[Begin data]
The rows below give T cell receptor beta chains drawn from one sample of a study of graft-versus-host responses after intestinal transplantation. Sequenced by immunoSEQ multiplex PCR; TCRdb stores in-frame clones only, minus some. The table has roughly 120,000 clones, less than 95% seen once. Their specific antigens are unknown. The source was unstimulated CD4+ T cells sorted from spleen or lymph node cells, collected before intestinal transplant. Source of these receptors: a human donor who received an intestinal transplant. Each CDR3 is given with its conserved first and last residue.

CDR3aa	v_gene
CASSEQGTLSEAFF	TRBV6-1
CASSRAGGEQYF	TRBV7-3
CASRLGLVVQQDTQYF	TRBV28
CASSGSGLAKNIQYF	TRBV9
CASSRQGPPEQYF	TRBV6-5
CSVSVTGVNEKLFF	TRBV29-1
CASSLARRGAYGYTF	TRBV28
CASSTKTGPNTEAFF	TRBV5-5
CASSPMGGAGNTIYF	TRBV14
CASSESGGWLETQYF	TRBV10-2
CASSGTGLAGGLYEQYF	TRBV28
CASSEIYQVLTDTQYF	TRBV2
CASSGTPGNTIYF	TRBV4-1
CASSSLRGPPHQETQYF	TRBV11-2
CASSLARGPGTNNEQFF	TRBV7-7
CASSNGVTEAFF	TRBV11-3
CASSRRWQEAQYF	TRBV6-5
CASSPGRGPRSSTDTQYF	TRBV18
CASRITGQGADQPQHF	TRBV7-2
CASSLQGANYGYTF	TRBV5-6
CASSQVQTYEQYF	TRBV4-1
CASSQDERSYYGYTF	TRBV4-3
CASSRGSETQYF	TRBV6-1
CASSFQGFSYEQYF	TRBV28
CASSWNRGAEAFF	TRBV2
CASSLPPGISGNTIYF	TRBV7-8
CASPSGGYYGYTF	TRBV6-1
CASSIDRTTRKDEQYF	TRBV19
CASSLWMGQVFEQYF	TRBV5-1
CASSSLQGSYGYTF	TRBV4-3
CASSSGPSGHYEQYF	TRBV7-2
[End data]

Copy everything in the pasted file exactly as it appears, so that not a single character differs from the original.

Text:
The rows below give T cell receptor beta chains drawn from one sample of a study of graft-versus-host responses after intestinal transplantation. Sequenced by immunoSEQ multiplex PCR; TCRdb stores in-frame clones only, minus some. The table has roughly 120,000 clones, less than 95% seen once. Their specific antigens are unknown. The source was unstimulated CD4+ T cells sorted from spleen or lymph node cells, collected before intestinal transplant. Source of these receptors: a human donor who received an intestinal transplant. Each CDR3 is given with its conserved first and last residue.

CDR3aa	v_gene
CASSEQGTLSEAFF	TRBV6-1
CASSRAGGEQYF	TRBV7-3
CASRLGLVVQQDTQYF	TRBV28
CASSGSGLAKNIQYF	TRBV9
CASSRQGPPEQYF	TRBV6-5
CSVSVTGVNEKLFF	TRBV29-1
CASSLARRGAYGYTF	TRBV28
CASSTKTGPNTEAFF	TRBV5-5
CASSPMGGAGNTIYF	TRBV14
CASSESGGWLETQYF	TRBV10-2
CASSGTGLAGGLYEQYF	TRBV28
CASSEIYQVLTDTQYF	TRBV2
CASSGTPGNTIYF	TRBV4-1
CASSSLRGPPHQETQYF	TRBV11-2
CASSLARGPGTNNEQFF	TRBV7-7
CASSNGVTEAFF	TRBV11-3
CASSRRWQEAQYF	TRBV6-5
CASSPGRGPRSSTDTQYF	TRBV18
CASRITGQGADQPQHF	TRBV7-2
CASSLQGANYGYTF	TRBV5-6
CASSQVQTYEQYF	TRBV4-1
CASSQDERSYYGYTF	TRBV4-3
CASSRGSETQYF	TRBV6-1
CASSFQGFSYEQYF	TRBV28
CASSWNRGAEAFF	TRBV2
CASSLPPGISGNTIYF	TRBV7-8
CASPSGGYYGYTF	TRBV6-1
CASSIDRTTRKDEQYF	TRBV19
CASSLWMGQVFEQYF	TRBV5-1
CASSSLQGSYGYTF	TRBV4-3
CASSSGPSGHYEQYF	TRBV7-2